As the future of digital experiences approaches and washes over businesses with alarming speed, one thing seems clear: The new reality calls for a new way of thinking.
Those at the center of the transformation of content management systems (CMS) gathered virtually last week for a webinar that sketched out strategies that will allow content management practitioners to keep up with the demands of an ever-more sophisticated audience.
The “Future of Digital Experience” webinar, featuring Forrester Analyst Mark Grannan and BloomReach Chief Marketing Officer Kevin Cochrane, emphasized the need for content management professionals to consider their organization’s place on a maturity continuum before charting their content management course.
“We can’t seem to get out of our own way sometimes,” Grannan said during the webinar. “We sit in our functional silos. We’re merchandisers or marketers or content managers. Maybe we sit a little higher in the organization. We’re a chief digital officer or CIO. But even still, we’ve got some blinders on when it comes to digital experience.”
During his presentation, Grannan offered a good first step, which is framing the challenges and solutions in terms of a “digital experience platform.” He suggested that companies can be sorted into four categories — skeptics, adopters, collaborators and disrupters — based on their investment in and development of content management strategies.
Developing a strategy and deploying a CMS is not a one-size-fits-all affair. An honest appraisal of a business’ maturity will help enterprises find the answer to the question: What’s our next move?
Moving into the future of the digital experience is best looked at as an exercise in building better customer experiences coupled with creating better operational effectiveness, Grannan explained in his talk. The two pieces work together and feed off each other.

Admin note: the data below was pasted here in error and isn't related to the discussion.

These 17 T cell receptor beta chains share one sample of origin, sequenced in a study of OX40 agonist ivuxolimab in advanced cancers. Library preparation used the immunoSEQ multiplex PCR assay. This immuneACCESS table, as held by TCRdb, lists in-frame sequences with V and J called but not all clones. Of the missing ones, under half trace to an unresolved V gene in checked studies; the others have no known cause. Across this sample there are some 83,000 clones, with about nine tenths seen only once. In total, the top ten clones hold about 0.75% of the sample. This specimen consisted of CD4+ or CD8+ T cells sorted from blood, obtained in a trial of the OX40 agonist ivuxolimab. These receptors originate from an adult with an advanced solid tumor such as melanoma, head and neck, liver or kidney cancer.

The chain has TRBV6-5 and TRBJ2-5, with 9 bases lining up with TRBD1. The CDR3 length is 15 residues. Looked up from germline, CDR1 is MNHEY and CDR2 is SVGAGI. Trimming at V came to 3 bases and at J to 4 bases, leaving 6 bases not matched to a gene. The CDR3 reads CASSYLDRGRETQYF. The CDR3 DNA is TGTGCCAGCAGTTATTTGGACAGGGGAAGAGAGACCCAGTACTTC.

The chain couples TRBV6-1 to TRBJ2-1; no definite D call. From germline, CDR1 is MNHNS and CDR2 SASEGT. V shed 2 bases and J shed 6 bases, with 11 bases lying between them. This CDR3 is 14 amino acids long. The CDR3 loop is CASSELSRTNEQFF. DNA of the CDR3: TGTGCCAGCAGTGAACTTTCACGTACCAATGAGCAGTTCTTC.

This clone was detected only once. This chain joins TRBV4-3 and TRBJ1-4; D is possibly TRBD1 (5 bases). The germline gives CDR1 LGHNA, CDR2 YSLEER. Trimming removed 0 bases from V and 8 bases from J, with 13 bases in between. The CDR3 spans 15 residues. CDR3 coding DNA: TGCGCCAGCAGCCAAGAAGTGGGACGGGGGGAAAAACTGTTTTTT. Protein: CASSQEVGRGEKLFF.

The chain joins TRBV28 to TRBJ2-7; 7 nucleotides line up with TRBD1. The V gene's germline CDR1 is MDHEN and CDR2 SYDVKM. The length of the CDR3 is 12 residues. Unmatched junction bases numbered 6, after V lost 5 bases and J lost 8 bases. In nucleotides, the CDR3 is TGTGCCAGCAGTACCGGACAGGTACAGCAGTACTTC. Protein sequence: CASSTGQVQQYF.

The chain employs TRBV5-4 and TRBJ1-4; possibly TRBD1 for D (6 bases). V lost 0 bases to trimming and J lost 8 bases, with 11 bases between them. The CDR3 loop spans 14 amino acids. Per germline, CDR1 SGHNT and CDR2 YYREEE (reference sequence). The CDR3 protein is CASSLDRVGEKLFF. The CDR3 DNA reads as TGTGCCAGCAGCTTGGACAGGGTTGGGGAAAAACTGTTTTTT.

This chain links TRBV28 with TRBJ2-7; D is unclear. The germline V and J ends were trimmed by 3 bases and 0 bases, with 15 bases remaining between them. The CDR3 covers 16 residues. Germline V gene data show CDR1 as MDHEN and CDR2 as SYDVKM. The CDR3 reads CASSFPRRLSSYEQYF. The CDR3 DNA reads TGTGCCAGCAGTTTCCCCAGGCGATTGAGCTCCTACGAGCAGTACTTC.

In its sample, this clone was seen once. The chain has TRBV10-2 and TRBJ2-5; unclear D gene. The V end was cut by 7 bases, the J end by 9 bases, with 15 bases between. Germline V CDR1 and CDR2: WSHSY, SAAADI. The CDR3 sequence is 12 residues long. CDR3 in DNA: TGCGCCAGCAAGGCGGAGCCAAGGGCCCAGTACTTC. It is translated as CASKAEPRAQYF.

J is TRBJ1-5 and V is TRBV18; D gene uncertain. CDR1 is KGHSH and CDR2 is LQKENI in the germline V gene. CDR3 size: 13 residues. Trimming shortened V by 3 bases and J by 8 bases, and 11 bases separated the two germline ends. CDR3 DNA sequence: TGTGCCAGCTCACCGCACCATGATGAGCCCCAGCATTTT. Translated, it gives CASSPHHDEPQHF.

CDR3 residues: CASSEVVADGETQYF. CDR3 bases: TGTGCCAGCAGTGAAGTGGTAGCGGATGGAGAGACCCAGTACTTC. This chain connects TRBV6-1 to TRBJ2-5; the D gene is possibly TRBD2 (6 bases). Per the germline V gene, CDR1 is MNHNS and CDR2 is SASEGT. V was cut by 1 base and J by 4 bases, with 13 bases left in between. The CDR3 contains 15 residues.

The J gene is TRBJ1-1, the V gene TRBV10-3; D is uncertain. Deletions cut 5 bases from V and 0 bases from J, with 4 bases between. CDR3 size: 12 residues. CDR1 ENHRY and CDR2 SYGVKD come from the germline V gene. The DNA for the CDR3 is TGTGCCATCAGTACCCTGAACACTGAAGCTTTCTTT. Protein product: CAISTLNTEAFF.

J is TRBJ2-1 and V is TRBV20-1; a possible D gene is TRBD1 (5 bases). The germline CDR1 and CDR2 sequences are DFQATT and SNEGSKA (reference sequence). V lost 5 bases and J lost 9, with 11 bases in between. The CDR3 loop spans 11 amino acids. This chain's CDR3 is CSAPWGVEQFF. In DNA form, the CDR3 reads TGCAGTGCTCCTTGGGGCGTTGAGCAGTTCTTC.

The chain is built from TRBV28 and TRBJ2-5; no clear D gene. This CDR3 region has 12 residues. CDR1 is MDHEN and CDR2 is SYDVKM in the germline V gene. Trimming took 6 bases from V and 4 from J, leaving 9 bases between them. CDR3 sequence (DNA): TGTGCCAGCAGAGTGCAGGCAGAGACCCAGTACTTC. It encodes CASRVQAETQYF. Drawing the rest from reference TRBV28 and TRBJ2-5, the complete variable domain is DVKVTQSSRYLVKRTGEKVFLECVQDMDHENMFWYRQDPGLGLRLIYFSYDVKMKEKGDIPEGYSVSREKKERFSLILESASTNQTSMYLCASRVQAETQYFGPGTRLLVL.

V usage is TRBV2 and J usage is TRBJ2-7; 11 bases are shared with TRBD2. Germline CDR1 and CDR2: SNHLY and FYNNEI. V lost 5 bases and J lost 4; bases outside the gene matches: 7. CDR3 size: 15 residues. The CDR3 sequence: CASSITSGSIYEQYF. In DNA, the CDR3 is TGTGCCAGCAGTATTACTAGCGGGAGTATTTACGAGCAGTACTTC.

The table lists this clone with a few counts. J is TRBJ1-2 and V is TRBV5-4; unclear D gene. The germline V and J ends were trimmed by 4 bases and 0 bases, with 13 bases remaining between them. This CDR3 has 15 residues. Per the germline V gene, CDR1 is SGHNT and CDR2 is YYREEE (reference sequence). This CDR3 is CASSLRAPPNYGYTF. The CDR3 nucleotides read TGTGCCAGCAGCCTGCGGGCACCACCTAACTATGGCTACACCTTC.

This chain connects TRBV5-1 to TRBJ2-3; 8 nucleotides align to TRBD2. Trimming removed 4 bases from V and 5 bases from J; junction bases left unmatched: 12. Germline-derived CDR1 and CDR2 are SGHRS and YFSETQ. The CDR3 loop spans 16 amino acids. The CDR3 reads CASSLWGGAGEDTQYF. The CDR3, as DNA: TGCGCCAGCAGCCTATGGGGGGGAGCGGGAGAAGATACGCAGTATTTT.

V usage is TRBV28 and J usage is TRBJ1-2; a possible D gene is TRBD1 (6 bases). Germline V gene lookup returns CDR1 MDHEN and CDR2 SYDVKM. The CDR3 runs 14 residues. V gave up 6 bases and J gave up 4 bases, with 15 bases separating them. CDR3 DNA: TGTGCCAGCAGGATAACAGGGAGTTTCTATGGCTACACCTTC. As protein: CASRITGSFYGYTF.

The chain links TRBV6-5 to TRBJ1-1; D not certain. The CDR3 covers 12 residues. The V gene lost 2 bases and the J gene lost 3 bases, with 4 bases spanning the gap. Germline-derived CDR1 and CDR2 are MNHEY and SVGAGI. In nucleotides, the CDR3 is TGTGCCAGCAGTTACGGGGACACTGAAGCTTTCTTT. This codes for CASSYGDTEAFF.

Take an enterprise that is “young” when placed on the maturity continuum, for example, he said during the webinar. It might want to start with a better customer experience by expanding beyond its desktop website to offer a mobile-friendly site. Its next step could be handing off the maintenance and management of its software to an outside vendor, freeing up IT experts to focus on further improving the customer experience, through better personalization, for instance. It’s a virtuous cycle.
A more mature business might be ready to move to a new CMS platform — perhaps a platform as a service model, complete with robust A/B testing capabilities and the ability to provide continuous integration and delivery with the help of automation.
Automation is a way, Grannan stressed in the webinar, to free up time for higher value work; not a way to give up control of key projects and priorities.
“It’s not handing the keys to the robots and saying, ‘You drive,’” he said.
A more advanced step would be embracing a headless CMS that provides a repository of content ready for deployment across channels and devices. Marry that with a level of personalization that delivers that content to the right person at the right time on the right device and the virtuous cycle continues.
While the right CMS answer is not one-size-fits all, one thing appeared to be nearly universal among those who attended the webinar: CMS is a challenge and practitioners are hungry for change.
In a quick survey, attendees were asked to name their greatest pain point when it comes to CMS:
- The inability to track and analyze content performance.
- Time-consuming web publishing practices that are siloed, limiting agility and speed.
- Friction with IT to enhance and scale website functionality and delivery.
- Proliferation of tools to manage discrete moments of interaction with online customers.
The winner? You might have guessed: all of the above.
Mike Cassidy is BloomReach’s storyteller. Contact him at firstname.lastname@example.org; follow him on Twitter at @mikecassidy.